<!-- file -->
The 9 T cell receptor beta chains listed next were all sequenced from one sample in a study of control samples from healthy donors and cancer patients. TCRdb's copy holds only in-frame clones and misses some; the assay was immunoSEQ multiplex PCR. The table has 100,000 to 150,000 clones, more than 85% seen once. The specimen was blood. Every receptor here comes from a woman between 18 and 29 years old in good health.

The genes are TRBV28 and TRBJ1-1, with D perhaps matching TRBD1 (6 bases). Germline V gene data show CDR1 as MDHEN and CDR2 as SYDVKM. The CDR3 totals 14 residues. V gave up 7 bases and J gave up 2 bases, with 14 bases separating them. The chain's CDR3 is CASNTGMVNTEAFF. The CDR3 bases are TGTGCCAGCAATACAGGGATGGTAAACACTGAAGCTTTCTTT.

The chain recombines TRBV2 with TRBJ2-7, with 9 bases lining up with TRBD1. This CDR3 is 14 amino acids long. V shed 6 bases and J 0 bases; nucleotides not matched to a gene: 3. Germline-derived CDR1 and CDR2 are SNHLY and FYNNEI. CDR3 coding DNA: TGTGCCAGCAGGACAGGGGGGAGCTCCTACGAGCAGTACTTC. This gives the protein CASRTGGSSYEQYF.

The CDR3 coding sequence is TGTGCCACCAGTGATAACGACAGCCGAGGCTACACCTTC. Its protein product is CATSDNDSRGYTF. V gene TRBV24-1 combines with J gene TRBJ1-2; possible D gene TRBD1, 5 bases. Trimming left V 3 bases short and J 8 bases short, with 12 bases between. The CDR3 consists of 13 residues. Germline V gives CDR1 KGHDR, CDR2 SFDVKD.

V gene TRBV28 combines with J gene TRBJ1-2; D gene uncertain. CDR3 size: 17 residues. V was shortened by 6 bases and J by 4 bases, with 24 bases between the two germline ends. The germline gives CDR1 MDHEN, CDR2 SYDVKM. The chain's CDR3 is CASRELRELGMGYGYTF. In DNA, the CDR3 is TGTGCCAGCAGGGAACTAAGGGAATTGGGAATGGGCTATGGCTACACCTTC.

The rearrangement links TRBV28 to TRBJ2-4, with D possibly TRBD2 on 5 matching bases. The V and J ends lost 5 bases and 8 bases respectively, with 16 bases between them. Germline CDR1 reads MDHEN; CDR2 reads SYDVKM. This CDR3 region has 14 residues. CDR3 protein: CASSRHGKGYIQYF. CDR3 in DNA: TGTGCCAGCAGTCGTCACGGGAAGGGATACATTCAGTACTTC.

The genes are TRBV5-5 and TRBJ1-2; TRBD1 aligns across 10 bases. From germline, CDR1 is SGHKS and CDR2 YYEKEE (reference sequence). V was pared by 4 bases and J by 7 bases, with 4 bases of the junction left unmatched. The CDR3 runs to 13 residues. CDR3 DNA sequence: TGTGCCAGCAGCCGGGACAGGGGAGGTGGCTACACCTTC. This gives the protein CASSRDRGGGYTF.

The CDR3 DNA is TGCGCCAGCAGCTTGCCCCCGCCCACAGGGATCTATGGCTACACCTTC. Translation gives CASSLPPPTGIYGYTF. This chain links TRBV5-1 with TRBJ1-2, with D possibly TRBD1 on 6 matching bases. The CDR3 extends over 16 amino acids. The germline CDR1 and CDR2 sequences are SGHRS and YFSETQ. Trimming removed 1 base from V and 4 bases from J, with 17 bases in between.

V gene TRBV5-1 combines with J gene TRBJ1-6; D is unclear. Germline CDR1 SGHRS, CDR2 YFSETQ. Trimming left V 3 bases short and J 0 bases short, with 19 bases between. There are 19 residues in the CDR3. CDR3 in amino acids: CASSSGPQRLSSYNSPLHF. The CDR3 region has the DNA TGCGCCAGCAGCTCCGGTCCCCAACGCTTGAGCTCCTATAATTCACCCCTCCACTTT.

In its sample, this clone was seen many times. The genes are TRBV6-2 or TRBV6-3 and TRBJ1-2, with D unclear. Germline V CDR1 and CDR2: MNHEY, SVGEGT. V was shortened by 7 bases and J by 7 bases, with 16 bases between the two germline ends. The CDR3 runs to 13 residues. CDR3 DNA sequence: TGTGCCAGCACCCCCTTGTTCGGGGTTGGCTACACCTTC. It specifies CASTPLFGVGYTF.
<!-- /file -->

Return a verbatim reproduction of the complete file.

The 9 T cell receptor beta chains listed next were all sequenced from one sample in a study of control samples from healthy donors and cancer patients. TCRdb's copy holds only in-frame clones and misses some; the assay was immunoSEQ multiplex PCR. The table has 100,000 to 150,000 clones, more than 85% seen once. The specimen was blood. Every receptor here comes from a woman between 18 and 29 years old in good health.

The genes are TRBV28 and TRBJ1-1, with D perhaps matching TRBD1 (6 bases). Germline V gene data show CDR1 as MDHEN and CDR2 as SYDVKM. The CDR3 totals 14 residues. V gave up 7 bases and J gave up 2 bases, with 14 bases separating them. The chain's CDR3 is CASNTGMVNTEAFF. The CDR3 bases are TGTGCCAGCAATACAGGGATGGTAAACACTGAAGCTTTCTTT.

The chain recombines TRBV2 with TRBJ2-7, with 9 bases lining up with TRBD1. This CDR3 is 14 amino acids long. V shed 6 bases and J 0 bases; nucleotides not matched to a gene: 3. Germline-derived CDR1 and CDR2 are SNHLY and FYNNEI. CDR3 coding DNA: TGTGCCAGCAGGACAGGGGGGAGCTCCTACGAGCAGTACTTC. This gives the protein CASRTGGSSYEQYF.

The CDR3 coding sequence is TGTGCCACCAGTGATAACGACAGCCGAGGCTACACCTTC. Its protein product is CATSDNDSRGYTF. V gene TRBV24-1 combines with J gene TRBJ1-2; possible D gene TRBD1, 5 bases. Trimming left V 3 bases short and J 8 bases short, with 12 bases between. The CDR3 consists of 13 residues. Germline V gives CDR1 KGHDR, CDR2 SFDVKD.

V gene TRBV28 combines with J gene TRBJ1-2; D gene uncertain. CDR3 size: 17 residues. V was shortened by 6 bases and J by 4 bases, with 24 bases between the two germline ends. The germline gives CDR1 MDHEN, CDR2 SYDVKM. The chain's CDR3 is CASRELRELGMGYGYTF. In DNA, the CDR3 is TGTGCCAGCAGGGAACTAAGGGAATTGGGAATGGGCTATGGCTACACCTTC.

The rearrangement links TRBV28 to TRBJ2-4, with D possibly TRBD2 on 5 matching bases. The V and J ends lost 5 bases and 8 bases respectively, with 16 bases between them. Germline CDR1 reads MDHEN; CDR2 reads SYDVKM. This CDR3 region has 14 residues. CDR3 protein: CASSRHGKGYIQYF. CDR3 in DNA: TGTGCCAGCAGTCGTCACGGGAAGGGATACATTCAGTACTTC.

The genes are TRBV5-5 and TRBJ1-2; TRBD1 aligns across 10 bases. From germline, CDR1 is SGHKS and CDR2 YYEKEE (reference sequence). V was pared by 4 bases and J by 7 bases, with 4 bases of the junction left unmatched. The CDR3 runs to 13 residues. CDR3 DNA sequence: TGTGCCAGCAGCCGGGACAGGGGAGGTGGCTACACCTTC. This gives the protein CASSRDRGGGYTF.

The CDR3 DNA is TGCGCCAGCAGCTTGCCCCCGCCCACAGGGATCTATGGCTACACCTTC. Translation gives CASSLPPPTGIYGYTF. This chain links TRBV5-1 with TRBJ1-2, with D possibly TRBD1 on 6 matching bases. The CDR3 extends over 16 amino acids. The germline CDR1 and CDR2 sequences are SGHRS and YFSETQ. Trimming removed 1 base from V and 4 bases from J, with 17 bases in between.

V gene TRBV5-1 combines with J gene TRBJ1-6; D is unclear. Germline CDR1 SGHRS, CDR2 YFSETQ. Trimming left V 3 bases short and J 0 bases short, with 19 bases between. There are 19 residues in the CDR3. CDR3 in amino acids: CASSSGPQRLSSYNSPLHF. The CDR3 region has the DNA TGCGCCAGCAGCTCCGGTCCCCAACGCTTGAGCTCCTATAATTCACCCCTCCACTTT.

In its sample, this clone was seen many times. The genes are TRBV6-2 or TRBV6-3 and TRBJ1-2, with D unclear. Germline V CDR1 and CDR2: MNHEY, SVGEGT. V was shortened by 7 bases and J by 7 bases, with 16 bases between the two germline ends. The CDR3 runs to 13 residues. CDR3 DNA sequence: TGTGCCAGCACCCCCTTGTTCGGGGTTGGCTACACCTTC. It specifies CASTPLFGVGYTF.